Stories about seem to put the online retailer into the “You can’t be serious” category. Cupcake competitions, office conga lines and jungle office décor don’t match up with the buttoned-up business set – be it Wall Street or Main Street. But this atmosphere has unleashed employee creativity, innovation and concern for the customer. Repeat customers flock to buy more goods and sing praises to their friends. Tapping into’s leadership principles and core values could pay dividends in your line of work.

McGraw-Hill Professional, $25

Rescue the Problem Project

By Todd C. Williams

Rescuing any “red status” project involves the simple, but often difficult, task of figuring out what went wrong in the first place. Since 65 percent of projects fail to meet their goals, managers obviously need to keep looking. Todd C. Williams delves into a wide variety of unacceptable and “shambolic” situations to help everyone involved – project manager, customer, sponsor, executive or individual – find the often missing link of success. The field-tested project recovery process could turn around any project on the brink of disaster.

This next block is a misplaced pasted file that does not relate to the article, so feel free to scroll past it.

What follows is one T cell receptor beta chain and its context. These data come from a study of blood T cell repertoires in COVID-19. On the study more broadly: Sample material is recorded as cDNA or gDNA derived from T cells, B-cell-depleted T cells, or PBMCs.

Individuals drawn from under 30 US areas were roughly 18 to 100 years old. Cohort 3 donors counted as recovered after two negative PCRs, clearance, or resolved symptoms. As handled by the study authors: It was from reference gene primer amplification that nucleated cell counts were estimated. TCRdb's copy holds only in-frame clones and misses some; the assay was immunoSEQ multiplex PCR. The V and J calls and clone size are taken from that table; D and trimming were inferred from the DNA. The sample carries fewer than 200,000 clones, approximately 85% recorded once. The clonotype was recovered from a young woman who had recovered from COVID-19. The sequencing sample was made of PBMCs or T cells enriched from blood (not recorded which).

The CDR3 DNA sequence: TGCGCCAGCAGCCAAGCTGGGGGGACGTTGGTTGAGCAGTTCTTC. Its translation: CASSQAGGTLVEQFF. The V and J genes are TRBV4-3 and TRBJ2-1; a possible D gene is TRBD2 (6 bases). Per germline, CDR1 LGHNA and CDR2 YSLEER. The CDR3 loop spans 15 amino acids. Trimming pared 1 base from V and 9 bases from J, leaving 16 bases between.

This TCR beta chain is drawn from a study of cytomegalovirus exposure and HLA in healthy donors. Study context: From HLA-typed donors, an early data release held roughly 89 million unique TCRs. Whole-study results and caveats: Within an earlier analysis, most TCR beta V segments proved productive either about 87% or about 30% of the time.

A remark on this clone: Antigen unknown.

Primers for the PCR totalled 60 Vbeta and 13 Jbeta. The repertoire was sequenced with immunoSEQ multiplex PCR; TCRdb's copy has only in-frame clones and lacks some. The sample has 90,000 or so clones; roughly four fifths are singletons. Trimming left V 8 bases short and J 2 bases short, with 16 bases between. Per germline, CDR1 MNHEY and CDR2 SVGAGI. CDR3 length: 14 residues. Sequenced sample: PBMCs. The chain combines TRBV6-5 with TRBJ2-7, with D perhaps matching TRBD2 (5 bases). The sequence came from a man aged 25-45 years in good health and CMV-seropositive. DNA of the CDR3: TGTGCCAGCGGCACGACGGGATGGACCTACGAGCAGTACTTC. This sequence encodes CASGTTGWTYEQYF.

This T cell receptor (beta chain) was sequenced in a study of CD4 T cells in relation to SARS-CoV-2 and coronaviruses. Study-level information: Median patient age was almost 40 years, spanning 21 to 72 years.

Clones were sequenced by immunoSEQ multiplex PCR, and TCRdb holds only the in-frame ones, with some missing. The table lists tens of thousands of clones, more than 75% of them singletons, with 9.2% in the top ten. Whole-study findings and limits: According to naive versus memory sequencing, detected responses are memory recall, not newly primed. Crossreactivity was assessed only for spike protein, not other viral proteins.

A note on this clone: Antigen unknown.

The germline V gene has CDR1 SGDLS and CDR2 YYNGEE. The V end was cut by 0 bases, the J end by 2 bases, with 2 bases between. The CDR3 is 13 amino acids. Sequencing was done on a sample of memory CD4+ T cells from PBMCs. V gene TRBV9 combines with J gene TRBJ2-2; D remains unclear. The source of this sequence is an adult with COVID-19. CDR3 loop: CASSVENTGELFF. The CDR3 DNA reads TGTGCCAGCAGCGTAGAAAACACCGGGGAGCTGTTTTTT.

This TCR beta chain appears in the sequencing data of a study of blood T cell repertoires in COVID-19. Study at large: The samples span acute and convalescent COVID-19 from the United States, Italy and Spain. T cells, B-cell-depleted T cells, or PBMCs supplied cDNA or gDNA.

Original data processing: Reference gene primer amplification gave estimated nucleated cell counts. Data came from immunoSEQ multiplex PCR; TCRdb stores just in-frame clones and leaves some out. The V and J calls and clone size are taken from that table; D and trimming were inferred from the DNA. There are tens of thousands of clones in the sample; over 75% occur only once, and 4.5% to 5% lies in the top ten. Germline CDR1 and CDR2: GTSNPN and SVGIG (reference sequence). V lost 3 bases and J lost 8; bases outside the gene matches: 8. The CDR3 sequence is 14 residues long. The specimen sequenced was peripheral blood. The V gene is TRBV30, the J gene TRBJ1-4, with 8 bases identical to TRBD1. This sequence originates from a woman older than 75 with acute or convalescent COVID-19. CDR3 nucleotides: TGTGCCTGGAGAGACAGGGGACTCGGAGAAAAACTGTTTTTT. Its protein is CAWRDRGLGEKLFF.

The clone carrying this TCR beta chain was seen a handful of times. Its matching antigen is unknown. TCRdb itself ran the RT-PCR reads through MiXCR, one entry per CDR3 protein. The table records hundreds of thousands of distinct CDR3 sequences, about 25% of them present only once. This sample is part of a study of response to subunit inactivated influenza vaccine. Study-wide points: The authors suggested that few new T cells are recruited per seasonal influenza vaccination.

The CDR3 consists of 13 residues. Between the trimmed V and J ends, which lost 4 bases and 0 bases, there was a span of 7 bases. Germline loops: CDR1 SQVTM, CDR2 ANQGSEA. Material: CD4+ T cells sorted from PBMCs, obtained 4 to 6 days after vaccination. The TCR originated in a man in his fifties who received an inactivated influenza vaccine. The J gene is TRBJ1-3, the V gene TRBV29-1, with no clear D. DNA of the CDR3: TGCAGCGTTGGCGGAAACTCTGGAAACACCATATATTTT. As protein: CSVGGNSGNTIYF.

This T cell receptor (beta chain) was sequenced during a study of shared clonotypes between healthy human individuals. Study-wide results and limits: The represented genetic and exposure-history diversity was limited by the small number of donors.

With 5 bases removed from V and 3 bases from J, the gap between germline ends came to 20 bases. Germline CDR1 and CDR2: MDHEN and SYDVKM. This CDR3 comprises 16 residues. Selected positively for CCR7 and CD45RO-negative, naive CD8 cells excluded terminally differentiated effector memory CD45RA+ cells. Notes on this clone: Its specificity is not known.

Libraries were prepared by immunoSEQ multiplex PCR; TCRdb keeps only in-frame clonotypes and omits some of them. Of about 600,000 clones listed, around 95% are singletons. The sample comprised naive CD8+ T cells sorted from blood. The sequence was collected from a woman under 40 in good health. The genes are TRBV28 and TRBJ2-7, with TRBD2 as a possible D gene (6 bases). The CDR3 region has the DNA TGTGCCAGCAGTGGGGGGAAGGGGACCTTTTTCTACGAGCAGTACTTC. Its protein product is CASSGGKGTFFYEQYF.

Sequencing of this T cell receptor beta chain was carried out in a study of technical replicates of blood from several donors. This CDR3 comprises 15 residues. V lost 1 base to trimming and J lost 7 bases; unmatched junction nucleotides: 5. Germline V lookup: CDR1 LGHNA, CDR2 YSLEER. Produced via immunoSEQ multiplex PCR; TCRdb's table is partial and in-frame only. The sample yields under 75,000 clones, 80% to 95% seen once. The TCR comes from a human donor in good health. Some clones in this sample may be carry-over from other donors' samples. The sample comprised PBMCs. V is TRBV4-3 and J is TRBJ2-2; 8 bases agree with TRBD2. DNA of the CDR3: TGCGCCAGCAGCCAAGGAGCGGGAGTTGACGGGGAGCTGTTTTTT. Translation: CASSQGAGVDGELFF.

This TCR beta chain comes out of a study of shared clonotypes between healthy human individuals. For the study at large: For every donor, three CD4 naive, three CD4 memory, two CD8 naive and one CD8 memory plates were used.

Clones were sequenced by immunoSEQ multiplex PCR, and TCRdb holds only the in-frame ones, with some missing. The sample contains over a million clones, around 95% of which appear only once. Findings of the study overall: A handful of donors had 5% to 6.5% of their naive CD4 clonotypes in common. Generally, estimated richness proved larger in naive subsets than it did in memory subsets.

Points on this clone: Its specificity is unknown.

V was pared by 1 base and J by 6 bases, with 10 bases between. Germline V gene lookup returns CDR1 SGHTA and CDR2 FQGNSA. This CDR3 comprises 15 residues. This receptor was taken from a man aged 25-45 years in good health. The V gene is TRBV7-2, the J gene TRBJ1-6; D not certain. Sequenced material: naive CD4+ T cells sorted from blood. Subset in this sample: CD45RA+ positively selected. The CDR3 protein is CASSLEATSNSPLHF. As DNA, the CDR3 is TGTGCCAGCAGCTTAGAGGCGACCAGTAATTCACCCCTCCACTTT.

AMACOM, $32.95

Six Sigma for Sustainability

By Thomas McCarty, Michael Jordan and Daniel Probst

What does process variation have to do with carbon emissions? Plenty, according to these black belts and LEED-accredited professionals. The path to environmentally sound business practices can be led by typical DMAIC structures like program governance, project charters, measurement systems, risk assessment and process design support. Six Sigma tools can reduce a company’s carbon footprint, save energy, recycle materials, trim water use and solve financial woes. In an era where CEOs are launching sustainability programs to save money and cultivate a better image, Six Sigma can develop a winner.